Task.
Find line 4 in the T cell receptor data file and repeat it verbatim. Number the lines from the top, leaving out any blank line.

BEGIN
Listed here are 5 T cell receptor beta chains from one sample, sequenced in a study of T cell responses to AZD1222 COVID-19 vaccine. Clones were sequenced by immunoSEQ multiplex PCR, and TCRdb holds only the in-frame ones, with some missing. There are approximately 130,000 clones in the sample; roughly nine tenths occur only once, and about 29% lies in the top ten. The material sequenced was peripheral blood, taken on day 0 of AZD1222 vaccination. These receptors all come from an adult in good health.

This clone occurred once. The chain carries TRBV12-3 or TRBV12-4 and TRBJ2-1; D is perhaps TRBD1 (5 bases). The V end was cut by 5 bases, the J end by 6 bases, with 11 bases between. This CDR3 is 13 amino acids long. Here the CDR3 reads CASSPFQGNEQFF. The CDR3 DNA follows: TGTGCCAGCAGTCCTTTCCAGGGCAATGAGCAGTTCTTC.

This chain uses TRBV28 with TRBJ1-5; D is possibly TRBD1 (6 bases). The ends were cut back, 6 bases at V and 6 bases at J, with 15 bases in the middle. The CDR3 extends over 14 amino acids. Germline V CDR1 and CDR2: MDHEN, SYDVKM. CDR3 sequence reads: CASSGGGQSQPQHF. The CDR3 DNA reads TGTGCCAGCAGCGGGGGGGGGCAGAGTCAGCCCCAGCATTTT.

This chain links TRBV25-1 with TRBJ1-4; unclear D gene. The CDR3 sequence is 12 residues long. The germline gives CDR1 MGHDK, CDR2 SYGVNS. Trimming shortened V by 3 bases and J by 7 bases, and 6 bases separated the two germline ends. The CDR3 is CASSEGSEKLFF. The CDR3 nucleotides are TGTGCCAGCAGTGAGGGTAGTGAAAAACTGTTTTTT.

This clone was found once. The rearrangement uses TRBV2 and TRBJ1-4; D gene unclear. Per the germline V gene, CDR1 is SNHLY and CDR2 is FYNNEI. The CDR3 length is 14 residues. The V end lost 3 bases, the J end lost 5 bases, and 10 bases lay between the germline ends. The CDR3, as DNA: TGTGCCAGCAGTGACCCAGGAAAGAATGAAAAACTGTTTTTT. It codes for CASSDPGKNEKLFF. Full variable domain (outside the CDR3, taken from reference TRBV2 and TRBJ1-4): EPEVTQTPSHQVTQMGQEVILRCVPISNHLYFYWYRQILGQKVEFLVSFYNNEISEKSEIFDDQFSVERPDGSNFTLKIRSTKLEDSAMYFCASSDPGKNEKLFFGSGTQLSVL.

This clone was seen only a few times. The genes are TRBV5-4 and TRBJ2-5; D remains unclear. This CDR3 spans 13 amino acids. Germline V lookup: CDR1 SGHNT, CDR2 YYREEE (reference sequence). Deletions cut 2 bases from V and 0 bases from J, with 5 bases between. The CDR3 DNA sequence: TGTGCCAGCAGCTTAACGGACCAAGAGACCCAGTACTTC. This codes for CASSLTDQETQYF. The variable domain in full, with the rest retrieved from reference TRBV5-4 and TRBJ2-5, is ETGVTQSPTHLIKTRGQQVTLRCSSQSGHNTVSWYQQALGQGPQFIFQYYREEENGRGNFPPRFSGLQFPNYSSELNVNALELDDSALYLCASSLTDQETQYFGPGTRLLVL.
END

This chain links TRBV25-1 with TRBJ1-4; unclear D gene. The CDR3 sequence is 12 residues long. The germline gives CDR1 MGHDK, CDR2 SYGVNS. Trimming shortened V by 3 bases and J by 7 bases, and 6 bases separated the two germline ends. The CDR3 is CASSEGSEKLFF. The CDR3 nucleotides are TGTGCCAGCAGTGAGGGTAGTGAAAAACTGTTTTTT.